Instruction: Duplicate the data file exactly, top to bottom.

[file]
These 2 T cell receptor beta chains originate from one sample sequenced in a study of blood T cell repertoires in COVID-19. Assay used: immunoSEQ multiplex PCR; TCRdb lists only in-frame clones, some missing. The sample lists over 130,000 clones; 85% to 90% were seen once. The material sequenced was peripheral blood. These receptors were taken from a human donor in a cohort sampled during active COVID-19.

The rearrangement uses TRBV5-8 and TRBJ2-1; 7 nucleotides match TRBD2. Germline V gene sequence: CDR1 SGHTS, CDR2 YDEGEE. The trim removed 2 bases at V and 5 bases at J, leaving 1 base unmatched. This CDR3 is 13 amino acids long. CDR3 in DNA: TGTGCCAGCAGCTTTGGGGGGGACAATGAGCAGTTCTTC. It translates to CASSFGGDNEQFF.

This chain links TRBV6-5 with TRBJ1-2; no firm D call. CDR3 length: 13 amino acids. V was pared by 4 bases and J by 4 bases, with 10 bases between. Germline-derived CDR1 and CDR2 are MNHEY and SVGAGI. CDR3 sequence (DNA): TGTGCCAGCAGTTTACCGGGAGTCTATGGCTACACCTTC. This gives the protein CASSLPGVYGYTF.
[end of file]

These 2 T cell receptor beta chains originate from one sample sequenced in a study of blood T cell repertoires in COVID-19. Assay used: immunoSEQ multiplex PCR; TCRdb lists only in-frame clones, some missing. The sample lists over 130,000 clones; 85% to 90% were seen once. The material sequenced was peripheral blood. These receptors were taken from a human donor in a cohort sampled during active COVID-19.

The rearrangement uses TRBV5-8 and TRBJ2-1; 7 nucleotides match TRBD2. Germline V gene sequence: CDR1 SGHTS, CDR2 YDEGEE. The trim removed 2 bases at V and 5 bases at J, leaving 1 base unmatched. This CDR3 is 13 amino acids long. CDR3 in DNA: TGTGCCAGCAGCTTTGGGGGGGACAATGAGCAGTTCTTC. It translates to CASSFGGDNEQFF.

This chain links TRBV6-5 with TRBJ1-2; no firm D call. CDR3 length: 13 amino acids. V was pared by 4 bases and J by 4 bases, with 10 bases between. Germline-derived CDR1 and CDR2 are MNHEY and SVGAGI. CDR3 sequence (DNA): TGTGCCAGCAGTTTACCGGGAGTCTATGGCTACACCTTC. This gives the protein CASSLPGVYGYTF.